China calls on its citizens to leave eastern Congo after attacks

BEIJING (AFP) – China on Wednesday urged its citizens to leave three provinces in eastern Congo as violence escalated in…

BEIJING (AFP) – China on Wednesday urged its citizens to leave three provinces in eastern Congo as violence escalated in the mineral-rich region.

A post from the Chinese Embassy in Kinshasa on WeChat online stated that a number of Chinese citizens have been attacked and kidnapped over the past month in South Kivu, North Kivu and Ituri provinces, where many anti-government rebel groups are present. .

It said Chinese residents in the three provinces must provide their personal data by Dec. 10 and make plans to leave for safer parts of Congo. Those in Bunia, Djogo, Beni, Rutshuru, Fizi, Uvira and Muyinga provinces should leave immediately, she said, adding that anyone who does not “will have to bear the consequences themselves”.

“We ask all Chinese citizens and companies with Chinese investment in Congo to pay close attention to local conditions, raise their awareness of safety and prepare for emergencies, and avoid non-essential overseas travel,” the embassy said.

No details of the incidents were given, although the embassy said last month that five Chinese nationals had been kidnapped from a mining operation in South Kivu, which borders Rwanda, Burundi and Tanzania.

It warned at the time that the security situation in the area was “extremely complex and bleak” and that there was little possibility of sending aid in the event of an attack or kidnapping.

No details were provided about the kidnappers, who worked or suspected of kidnapping them.

Several armed groups, including the Democratic Forces for the Liberation of Rwanda, better known by its French acronym FDLR, Mai Mai and the March 23 Movement, regularly compete for control of the natural resources in eastern Congo.

Despite the danger, Chinese companies have moved to the Congo and other unstable African countries in search of cobalt and other rare minerals and resources. Chinese workers have also been subjected to kidnappings and attacks in Pakistan and other countries experiencing active insurgencies.

Security was a major topic at a meeting Monday in Dakar, capital of Senegal, between Chinese Foreign Minister Wang Yi and his Congolese counterpart Christophe Lutendola, according to Xinhua News Agency.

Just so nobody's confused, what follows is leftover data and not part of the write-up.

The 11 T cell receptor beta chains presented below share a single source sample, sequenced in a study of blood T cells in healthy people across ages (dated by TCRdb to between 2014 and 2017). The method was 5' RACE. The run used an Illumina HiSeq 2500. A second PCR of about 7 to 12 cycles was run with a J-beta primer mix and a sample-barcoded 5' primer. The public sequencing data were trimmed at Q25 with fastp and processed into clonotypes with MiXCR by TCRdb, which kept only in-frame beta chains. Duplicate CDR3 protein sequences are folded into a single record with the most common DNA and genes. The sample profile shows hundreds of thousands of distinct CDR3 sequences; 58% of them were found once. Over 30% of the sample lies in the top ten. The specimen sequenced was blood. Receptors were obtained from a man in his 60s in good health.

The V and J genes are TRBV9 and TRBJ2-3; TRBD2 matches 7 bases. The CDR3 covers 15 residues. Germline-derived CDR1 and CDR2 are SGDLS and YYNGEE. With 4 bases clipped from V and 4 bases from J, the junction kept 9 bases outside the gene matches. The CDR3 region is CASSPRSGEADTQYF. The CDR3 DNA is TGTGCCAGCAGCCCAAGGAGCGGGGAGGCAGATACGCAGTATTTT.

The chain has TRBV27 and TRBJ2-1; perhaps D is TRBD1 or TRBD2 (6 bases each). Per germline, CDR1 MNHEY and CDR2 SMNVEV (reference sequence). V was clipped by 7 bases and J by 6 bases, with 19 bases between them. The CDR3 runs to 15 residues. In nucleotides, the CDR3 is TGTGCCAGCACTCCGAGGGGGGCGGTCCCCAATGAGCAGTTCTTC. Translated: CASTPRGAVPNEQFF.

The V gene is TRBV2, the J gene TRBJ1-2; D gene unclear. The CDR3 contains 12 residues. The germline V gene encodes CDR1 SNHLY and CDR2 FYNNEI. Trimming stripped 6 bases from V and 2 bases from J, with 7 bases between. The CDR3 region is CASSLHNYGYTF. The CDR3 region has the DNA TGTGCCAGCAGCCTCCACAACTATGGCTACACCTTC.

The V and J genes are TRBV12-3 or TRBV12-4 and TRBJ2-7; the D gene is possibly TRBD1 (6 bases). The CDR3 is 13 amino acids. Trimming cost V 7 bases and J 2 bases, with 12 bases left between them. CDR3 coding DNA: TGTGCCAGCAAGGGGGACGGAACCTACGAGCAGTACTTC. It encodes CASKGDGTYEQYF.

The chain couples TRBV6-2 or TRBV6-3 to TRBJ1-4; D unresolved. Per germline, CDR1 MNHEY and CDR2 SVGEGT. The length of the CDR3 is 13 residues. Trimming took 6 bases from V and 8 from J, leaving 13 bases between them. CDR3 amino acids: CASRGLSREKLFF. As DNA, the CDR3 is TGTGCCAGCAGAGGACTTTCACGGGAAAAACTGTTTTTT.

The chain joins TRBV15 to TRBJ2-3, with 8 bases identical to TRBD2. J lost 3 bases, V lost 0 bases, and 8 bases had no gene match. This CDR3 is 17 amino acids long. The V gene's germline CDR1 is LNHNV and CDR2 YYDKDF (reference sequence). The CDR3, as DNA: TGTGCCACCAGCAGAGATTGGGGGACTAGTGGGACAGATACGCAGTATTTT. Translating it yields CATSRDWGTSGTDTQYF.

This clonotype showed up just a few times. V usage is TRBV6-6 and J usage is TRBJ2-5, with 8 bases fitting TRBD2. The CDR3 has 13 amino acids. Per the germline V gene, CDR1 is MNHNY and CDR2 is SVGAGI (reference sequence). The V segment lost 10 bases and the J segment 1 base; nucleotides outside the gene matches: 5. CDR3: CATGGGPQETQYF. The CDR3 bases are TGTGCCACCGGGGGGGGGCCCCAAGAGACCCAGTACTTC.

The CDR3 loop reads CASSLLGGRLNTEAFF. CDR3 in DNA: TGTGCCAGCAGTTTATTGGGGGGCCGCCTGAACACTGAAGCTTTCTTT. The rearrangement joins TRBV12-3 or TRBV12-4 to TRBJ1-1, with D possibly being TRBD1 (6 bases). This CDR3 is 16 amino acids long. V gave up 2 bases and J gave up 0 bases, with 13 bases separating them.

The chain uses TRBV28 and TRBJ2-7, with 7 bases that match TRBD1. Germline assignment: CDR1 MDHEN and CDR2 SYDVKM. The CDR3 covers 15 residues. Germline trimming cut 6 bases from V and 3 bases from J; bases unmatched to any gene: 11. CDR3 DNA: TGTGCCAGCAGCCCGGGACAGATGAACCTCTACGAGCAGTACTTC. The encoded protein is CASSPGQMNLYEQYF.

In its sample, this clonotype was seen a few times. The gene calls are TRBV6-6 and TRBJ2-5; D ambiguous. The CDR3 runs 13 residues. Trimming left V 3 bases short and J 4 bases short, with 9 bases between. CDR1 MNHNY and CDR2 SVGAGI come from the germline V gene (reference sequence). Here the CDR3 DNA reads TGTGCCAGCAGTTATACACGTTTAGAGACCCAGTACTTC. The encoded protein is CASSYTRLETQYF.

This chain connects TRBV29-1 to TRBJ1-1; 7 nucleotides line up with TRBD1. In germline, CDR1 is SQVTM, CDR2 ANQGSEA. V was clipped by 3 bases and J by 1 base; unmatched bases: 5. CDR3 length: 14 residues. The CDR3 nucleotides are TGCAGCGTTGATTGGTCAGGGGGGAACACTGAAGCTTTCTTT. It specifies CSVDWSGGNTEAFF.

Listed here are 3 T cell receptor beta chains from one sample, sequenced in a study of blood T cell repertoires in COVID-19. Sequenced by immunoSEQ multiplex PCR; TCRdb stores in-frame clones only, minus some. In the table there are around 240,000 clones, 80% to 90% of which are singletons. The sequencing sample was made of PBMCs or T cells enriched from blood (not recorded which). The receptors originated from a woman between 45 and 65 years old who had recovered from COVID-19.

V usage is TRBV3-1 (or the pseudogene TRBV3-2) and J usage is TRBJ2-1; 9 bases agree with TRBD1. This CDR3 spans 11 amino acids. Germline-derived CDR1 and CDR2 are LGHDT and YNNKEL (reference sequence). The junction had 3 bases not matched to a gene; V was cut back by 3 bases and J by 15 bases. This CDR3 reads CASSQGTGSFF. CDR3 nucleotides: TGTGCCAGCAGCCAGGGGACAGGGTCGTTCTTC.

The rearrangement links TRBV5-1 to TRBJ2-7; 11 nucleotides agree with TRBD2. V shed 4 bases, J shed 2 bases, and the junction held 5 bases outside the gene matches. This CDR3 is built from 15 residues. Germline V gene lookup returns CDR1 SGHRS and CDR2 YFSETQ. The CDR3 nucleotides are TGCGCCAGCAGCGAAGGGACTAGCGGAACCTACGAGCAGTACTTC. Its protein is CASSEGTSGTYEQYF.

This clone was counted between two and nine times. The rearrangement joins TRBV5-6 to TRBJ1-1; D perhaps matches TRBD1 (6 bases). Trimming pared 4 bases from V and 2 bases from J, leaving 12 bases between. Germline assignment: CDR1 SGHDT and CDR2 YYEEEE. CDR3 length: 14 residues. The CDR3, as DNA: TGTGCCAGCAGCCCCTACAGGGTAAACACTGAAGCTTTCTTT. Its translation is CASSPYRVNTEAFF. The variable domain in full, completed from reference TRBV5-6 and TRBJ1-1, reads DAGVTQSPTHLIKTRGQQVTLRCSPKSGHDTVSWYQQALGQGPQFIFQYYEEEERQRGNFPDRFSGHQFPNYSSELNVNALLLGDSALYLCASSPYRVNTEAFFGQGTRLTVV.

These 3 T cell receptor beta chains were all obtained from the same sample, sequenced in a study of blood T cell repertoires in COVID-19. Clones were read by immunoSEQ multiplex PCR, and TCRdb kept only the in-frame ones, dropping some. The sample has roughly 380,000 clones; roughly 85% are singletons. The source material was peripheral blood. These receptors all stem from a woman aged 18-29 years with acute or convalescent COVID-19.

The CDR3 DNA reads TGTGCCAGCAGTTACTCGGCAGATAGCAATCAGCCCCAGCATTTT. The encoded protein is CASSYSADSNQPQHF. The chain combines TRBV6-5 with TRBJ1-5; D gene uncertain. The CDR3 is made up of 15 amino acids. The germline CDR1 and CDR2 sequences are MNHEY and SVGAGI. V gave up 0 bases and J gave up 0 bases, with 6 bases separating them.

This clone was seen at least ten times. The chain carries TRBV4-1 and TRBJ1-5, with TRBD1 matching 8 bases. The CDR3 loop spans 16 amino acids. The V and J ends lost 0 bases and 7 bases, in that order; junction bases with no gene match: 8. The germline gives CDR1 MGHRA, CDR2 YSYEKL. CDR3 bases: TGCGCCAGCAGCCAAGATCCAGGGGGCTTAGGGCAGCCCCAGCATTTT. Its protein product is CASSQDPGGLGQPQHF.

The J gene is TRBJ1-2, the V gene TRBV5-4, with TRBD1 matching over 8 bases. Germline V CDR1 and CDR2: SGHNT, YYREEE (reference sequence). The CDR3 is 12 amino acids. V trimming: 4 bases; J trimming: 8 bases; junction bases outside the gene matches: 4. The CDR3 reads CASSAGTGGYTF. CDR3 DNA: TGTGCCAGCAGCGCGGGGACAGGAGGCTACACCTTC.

Wang said that the Chinese government and the ruling Communist Party “attach great importance to the safety and security of Chinese enterprises and Chinese citizens abroad, and the Chinese side is deeply concerned about the recent serious crimes of kidnapping and killing its own citizens in the Democratic Republic of the Congo.” Using the abbreviation Democratic Republic of the Congo.

Wang urged Congo to secure the release of the abductees and create a “safe and stable environment for bilateral cooperation.”

Xinhua quoted Lutendola as saying that Congo will take “strict measures” to investigate the crimes, free the hostages, severely punish the perpetrators, safeguard national security and restore stability in the east of the country.

Earlier this week, Uganda said it launched joint air and artillery strikes with Congolese forces against the camps of the extremist Allied rebel group in eastern Congo.

The ADF was created in the early 1990s in Uganda and later expelled by the Ugandan army into eastern Congo, where many rebel groups can operate because the central government has limited control there.

At least four civilians were killed less than two weeks ago in the Ugandan capital when suicide bombers detonated explosives in two locations.

The Islamic State group claimed responsibility, saying the attacks were carried out by Ugandans. The Ugandan authorities have blamed the Alliance of Democratic Forces, which has been allied with the Islamic State since 2019.

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